FRDM - KL02Z - MMA8451Q 3-axis accelerometer

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FRDM - KL02Z - MMA8451Q 3-axis accelerometer

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markadamson
Contributor II

Hi,

I have managed to get the 3 - axis accelerometer working, using an 8 bit measurement. I actually followed a guide online: http://mcuoneclipse.com/2012/09/21/tutorial-accelerating-the-kl25z-freedom-board/

Its been very helpful. I wish to now use a 14 bit measurement using the same setup. I'm however having difficulties. I have setup a terminal using Putty, to display my xyz values so far for the 8 bit measurement.

I have been trying to edit the code myself, with the help of the data sheet for the accelerometer however the values I'm getting are incorrect.

My understanding from the online guide for the 8 bit measurement is that #define MMA8451_OUT_X_MSB 0x01, #define MMA8451_OUT_Y_MSB 0x03,#define MMA8451_OUT_Z_MSB 0x05 are being used to get the correct 8 bit measurement.

However, to get the 14 bit measurement, I must use the LSB values as well. I will end up having a 16 bit number, so I have to concatenate or mask (not sure if my terminology is correct) the values to get a 14 bit measurement.

Am I on the right track so far?

Any ideas how to get the 14 bit measurement to work??

Mark

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BlackNight
NXP Employee
NXP Employee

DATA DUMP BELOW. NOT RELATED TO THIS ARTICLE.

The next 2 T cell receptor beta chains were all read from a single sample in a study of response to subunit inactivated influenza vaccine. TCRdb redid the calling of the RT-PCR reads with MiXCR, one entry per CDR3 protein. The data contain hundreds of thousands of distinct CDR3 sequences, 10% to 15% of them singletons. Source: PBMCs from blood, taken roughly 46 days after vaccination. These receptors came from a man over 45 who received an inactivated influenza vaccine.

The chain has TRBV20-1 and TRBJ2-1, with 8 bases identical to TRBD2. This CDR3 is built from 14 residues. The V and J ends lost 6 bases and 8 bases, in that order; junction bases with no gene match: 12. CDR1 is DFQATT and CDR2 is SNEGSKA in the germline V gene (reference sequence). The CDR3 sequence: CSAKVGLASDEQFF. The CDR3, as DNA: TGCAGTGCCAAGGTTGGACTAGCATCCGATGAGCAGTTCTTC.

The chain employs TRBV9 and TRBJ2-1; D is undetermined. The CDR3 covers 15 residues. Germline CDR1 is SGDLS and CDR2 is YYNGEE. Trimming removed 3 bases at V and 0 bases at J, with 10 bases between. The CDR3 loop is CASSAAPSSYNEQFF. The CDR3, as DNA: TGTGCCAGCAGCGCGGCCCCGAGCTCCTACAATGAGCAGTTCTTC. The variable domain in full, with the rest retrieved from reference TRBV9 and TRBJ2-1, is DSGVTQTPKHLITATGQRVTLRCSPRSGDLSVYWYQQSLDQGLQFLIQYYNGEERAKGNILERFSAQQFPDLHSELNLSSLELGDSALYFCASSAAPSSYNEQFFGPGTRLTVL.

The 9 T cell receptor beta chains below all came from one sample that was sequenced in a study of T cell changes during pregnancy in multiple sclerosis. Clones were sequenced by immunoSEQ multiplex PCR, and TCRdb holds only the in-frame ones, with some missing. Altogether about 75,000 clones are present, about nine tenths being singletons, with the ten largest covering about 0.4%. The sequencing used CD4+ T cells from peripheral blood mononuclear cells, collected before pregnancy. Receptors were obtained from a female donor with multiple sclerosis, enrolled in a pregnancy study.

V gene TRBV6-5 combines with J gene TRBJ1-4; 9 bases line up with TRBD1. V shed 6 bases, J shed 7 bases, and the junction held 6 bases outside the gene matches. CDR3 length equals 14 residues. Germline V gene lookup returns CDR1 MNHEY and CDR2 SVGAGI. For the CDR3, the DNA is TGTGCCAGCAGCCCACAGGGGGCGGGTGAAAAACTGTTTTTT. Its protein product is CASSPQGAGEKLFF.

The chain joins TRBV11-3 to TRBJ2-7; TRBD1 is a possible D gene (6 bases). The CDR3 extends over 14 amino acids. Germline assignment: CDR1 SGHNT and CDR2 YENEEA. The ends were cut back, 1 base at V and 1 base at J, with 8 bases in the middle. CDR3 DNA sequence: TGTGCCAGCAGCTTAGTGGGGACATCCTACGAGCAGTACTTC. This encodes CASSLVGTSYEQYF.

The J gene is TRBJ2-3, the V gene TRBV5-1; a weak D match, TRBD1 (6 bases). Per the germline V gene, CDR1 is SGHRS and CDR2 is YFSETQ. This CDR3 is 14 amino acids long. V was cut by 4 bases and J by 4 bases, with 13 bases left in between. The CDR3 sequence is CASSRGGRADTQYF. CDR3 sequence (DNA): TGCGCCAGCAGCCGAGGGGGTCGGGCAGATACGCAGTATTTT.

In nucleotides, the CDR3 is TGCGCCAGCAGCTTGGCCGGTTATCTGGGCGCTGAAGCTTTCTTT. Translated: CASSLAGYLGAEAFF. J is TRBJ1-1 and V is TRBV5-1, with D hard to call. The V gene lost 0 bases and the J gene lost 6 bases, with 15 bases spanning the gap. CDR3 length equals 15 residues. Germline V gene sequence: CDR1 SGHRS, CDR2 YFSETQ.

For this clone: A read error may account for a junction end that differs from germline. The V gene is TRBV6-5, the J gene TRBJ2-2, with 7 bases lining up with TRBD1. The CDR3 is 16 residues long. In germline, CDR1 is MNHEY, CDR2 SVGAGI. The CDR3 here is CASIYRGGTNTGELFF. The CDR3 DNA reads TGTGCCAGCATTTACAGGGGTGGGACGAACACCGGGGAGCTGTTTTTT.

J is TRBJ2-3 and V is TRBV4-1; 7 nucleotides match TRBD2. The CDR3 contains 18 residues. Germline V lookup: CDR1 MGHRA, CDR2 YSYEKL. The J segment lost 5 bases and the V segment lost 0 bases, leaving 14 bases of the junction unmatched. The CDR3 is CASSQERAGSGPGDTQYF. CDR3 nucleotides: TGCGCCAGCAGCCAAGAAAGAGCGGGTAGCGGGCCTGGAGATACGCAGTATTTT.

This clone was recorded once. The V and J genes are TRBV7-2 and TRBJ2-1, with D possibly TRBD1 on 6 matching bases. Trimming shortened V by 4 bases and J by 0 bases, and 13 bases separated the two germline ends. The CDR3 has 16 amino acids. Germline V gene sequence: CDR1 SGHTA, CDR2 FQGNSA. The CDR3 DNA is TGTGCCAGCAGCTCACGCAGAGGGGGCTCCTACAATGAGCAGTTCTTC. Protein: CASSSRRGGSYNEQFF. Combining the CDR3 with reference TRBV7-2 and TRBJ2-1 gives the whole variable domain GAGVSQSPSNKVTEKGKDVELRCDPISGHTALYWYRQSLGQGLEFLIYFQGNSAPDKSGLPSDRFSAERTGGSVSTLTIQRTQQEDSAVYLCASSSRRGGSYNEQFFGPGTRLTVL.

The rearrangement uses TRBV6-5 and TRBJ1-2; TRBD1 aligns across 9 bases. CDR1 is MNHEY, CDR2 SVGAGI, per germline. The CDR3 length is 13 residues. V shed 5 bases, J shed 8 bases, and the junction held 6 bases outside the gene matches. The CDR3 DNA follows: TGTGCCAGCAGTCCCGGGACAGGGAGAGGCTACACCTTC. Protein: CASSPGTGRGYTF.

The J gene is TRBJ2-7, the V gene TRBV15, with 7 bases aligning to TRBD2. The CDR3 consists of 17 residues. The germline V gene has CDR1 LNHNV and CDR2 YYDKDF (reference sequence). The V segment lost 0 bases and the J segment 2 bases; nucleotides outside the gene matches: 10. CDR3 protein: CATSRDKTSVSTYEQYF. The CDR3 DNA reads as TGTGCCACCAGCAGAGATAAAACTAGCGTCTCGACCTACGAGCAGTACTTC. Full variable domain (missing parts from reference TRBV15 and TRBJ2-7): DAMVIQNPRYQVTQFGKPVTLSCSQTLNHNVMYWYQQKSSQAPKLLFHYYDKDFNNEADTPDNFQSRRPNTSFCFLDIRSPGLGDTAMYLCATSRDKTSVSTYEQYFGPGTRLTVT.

Hi Mark,

you might have a look at the project on mcuoneclipse/Examples/FRDM-KL25Z/Freedom_Accel at master · ErichStyger/mcuoneclipse · GitHub

The project shows reading values in non-fast (F_MODE disabled), so you can get more than 8bit values.

Switching off fast mode is done with

  res = MMA1_SetFastMode(FALSE);

Then you can use for example MMA1_GetX() (or the Y or Z counterparts) to get all the bits.

Regards,

Erich

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markadamson
Contributor II

@ Erich, Your method seems easier to understand for me. However, it seems like I need a different Processor Expert component. I have gone to the github link, under the beans folder, however I don't see a download zip option like a normally do. Could you help me with this?

Also, is there a way I can get the 14-bit data, without having to use a different processor expert component?

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BlackNight
NXP Employee
NXP Employee

Hi Mark,

the components are as *.PEupd files in mcuoneclipse/PEupd at master · ErichStyger/mcuoneclipse · GitHub, and you need to download and install both files (see Processor Expert Component *.PEupd Files on GitHub | MCU on Eclipse).

And if you want the 14-bit data, without Processor Expert component: you need to configure the F_MODE register as outlined by Mark Butcher.

Erich

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markadamson
Contributor II

How do I go about getting, F_Mode not set?

The F_Mode is confusing me if I'm honest. How can I understand this?

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BlackNight
NXP Employee
NXP Employee

Acutally it is the F_READ bit. From the reference manual:

5.2 8-bit or 14-bit Data

The measured acceleration data is stored in the OUT_X_MSB, OUT_X_LSB, OUT_Y_MSB, OUT_Y_LSB, OUT_Z_MSB, and

OUT_Z_LSB registers as 2’s complement 14-bit numbers. The most significant 8-bits of each axis are stored in OUT_X (Y,

Z)_MSB, so applications needing only 8-bit results can use these 3 registers and ignore OUT_X,Y, Z_LSB. To do this, the

F_READ bit in CTRL_REG1 must be set. When the F_READ bit is cleared, the fast read mode is disabled.

The F_READ bit is in CTRL_REG1:

So with the F_READ bit set, reading continuously from the memory map of the accelerometer will skip every second byte for the X, Y, Z values.